But of course that's just applicable for those living in nasty dictatorships. Surely we whom are privileged to live in the Liberal West were it is the market not the political party that makes the decisions should be ok right? Of course not, what we call the "free press and media" is more accurately called the privately owned press and media. Its simply naive to believe that a private newspaper (for example) would be any freer from a strict Editorial line then a state owned one. They both have interests beyond there idealistic commitments to integrity and accuracy.

In addition to being susceptible to political arm twisting of either the "Retract this story or face a fine" variety or the much more insidious "help us get in power and we'll return the favour" that appears to be endemic in both the UK and USA; private media is heavily reliant on advertising revenue and keen to avoid lengthy and costly litigation. That means that going to them to expose the bad behaviour of wealthy groups can result in stonewalling. For example its a very old joke that British Newspapers will quite strongly condemn companies or business practices whilst their own paper or the company that owns them either does the same practice or is a client of the very same company. Private Eye's Street of Shame segment (about News paper hypocrisy) is often full of this.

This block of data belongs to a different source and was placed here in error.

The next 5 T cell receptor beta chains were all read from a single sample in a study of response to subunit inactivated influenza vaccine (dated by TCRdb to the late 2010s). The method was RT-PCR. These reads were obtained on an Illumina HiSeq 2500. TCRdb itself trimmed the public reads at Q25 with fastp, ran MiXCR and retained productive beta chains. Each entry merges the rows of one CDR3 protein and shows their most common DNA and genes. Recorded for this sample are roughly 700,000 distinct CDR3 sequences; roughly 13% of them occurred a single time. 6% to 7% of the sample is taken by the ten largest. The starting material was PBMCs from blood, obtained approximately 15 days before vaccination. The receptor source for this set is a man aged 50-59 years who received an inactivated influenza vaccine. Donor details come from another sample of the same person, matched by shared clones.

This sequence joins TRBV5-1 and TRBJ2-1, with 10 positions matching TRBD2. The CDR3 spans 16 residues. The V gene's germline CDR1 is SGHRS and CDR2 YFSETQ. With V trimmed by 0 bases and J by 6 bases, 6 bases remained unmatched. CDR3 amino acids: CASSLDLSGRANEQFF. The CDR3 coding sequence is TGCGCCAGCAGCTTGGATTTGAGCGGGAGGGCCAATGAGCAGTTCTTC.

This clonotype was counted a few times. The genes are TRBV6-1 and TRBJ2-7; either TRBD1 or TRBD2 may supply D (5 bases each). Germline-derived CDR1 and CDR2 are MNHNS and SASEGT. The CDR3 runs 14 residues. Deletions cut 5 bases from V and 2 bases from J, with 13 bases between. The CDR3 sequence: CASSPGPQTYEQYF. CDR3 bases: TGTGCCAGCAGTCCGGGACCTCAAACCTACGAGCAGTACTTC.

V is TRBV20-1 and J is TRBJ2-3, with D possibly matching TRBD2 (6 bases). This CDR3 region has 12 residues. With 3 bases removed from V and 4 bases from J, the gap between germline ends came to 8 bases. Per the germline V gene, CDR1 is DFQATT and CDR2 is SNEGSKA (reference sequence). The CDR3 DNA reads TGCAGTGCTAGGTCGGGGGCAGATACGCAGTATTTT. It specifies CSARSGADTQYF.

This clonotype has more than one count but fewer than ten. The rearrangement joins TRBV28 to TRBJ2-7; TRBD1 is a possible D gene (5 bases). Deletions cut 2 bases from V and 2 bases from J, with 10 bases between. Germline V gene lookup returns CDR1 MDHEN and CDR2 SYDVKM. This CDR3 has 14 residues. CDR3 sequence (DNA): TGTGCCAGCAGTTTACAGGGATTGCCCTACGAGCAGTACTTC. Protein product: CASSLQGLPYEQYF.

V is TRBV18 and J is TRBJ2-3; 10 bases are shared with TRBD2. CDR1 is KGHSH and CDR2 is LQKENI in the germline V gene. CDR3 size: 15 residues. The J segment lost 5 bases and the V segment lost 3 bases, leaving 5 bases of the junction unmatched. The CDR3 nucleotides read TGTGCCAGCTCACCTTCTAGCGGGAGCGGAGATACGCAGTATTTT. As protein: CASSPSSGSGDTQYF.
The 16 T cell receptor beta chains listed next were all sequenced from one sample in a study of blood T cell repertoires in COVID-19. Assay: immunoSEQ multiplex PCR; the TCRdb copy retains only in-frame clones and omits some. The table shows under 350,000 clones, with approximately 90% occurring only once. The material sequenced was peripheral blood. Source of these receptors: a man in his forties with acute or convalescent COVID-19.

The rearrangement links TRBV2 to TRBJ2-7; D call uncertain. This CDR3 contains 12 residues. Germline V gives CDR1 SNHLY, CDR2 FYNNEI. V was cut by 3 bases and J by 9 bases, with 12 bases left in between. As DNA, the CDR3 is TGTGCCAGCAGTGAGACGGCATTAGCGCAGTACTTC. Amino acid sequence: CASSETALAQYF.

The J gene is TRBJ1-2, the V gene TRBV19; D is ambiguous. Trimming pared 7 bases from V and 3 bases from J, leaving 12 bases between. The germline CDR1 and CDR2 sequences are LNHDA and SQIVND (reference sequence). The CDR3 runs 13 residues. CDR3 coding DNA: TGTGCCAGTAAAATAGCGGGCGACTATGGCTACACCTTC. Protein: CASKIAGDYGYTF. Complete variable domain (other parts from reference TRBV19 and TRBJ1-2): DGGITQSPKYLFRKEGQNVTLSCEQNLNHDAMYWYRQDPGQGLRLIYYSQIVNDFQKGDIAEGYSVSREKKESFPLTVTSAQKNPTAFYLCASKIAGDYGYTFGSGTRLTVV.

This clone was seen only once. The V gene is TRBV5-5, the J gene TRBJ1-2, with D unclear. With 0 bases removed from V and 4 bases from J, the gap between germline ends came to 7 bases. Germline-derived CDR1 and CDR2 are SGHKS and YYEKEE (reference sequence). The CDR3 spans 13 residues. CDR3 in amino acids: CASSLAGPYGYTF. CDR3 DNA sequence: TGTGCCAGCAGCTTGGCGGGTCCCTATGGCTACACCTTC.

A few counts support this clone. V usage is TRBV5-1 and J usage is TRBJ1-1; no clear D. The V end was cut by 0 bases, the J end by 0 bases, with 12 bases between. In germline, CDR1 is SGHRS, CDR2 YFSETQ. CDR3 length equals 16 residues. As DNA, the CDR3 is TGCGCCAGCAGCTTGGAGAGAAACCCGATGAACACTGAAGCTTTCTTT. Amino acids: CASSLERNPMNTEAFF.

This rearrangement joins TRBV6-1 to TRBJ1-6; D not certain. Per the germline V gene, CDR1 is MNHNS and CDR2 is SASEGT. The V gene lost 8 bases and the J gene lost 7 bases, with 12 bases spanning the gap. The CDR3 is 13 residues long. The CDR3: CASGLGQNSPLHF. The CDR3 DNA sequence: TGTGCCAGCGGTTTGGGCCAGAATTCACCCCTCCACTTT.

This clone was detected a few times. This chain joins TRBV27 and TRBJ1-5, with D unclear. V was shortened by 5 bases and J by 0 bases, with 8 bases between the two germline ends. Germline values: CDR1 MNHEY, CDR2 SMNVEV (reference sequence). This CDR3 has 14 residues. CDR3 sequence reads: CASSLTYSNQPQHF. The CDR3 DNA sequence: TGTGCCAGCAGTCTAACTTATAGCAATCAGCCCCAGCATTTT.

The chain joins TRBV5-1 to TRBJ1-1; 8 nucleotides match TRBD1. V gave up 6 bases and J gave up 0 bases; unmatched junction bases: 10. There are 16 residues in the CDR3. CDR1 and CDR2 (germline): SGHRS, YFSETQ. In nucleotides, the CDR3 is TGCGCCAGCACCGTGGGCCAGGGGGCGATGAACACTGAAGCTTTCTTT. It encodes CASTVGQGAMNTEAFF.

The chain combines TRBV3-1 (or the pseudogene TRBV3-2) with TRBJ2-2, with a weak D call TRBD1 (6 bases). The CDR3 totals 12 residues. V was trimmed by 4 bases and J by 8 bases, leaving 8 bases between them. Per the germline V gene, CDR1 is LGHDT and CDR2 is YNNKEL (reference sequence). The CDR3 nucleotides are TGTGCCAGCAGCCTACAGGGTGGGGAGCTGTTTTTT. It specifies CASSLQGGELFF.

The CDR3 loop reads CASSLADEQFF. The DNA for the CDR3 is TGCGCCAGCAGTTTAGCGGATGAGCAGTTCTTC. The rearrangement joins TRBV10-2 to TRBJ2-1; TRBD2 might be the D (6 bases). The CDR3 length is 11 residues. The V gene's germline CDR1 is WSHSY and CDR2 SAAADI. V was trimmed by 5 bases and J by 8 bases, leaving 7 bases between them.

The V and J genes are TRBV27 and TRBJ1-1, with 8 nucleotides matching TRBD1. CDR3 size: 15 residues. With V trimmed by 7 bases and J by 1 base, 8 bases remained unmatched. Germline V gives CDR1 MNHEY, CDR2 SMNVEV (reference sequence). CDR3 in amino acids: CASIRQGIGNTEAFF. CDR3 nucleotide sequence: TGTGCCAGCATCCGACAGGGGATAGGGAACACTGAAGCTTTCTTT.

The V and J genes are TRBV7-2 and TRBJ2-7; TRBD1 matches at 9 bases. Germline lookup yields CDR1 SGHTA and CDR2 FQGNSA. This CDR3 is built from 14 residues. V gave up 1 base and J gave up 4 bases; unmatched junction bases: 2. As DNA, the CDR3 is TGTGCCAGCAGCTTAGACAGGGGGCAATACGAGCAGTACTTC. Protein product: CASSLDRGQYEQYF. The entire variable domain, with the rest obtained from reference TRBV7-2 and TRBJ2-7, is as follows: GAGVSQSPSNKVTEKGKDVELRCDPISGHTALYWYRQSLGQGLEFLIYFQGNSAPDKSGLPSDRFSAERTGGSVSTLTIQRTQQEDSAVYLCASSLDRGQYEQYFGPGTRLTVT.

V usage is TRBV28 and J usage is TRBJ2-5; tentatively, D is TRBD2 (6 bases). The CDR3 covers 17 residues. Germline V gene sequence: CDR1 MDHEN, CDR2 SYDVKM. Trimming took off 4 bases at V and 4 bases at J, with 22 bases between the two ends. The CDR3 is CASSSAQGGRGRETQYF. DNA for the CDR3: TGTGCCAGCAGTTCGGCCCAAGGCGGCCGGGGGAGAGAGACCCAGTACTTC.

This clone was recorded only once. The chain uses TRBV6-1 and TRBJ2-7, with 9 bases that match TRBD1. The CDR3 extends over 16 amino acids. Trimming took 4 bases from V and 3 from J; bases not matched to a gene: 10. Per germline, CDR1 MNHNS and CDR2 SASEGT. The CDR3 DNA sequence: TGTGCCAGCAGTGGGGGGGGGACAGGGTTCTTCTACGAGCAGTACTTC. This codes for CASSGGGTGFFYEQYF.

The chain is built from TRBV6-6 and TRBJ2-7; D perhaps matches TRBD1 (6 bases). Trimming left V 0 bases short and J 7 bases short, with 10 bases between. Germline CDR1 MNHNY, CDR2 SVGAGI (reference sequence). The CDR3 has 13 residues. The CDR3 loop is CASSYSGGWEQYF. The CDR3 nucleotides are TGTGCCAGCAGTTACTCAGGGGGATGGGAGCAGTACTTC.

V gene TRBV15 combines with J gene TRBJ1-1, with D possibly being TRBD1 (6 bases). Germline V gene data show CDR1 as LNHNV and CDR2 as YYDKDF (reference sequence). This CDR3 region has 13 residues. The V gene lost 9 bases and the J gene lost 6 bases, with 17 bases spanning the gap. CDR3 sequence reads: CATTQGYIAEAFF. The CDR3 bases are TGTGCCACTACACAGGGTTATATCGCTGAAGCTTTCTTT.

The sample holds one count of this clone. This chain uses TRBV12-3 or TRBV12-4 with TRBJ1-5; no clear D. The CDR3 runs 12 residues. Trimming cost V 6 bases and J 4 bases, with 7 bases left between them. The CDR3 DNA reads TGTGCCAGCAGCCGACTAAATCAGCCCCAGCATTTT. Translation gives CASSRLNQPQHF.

Police protection
While the paper has never mentioned the “fury” aroused by her reward for failure, an editorial made it very clear what it feels about Entwistle. “There was no way BBC Director General George Entwistle could have survived after the Newsnight paedophile scandal.”
In fact there is a precedent Entwistle could have cited had he chosen to hang on. Back in March 2003, the Sun printed a photograph of a man it claimed had been convicted of sex offences against children, under the enormous headline “FACE OF KID BAN PERVERT” – only to find that he was an unrelated and innocent man who had to leave his home and was put under police protection.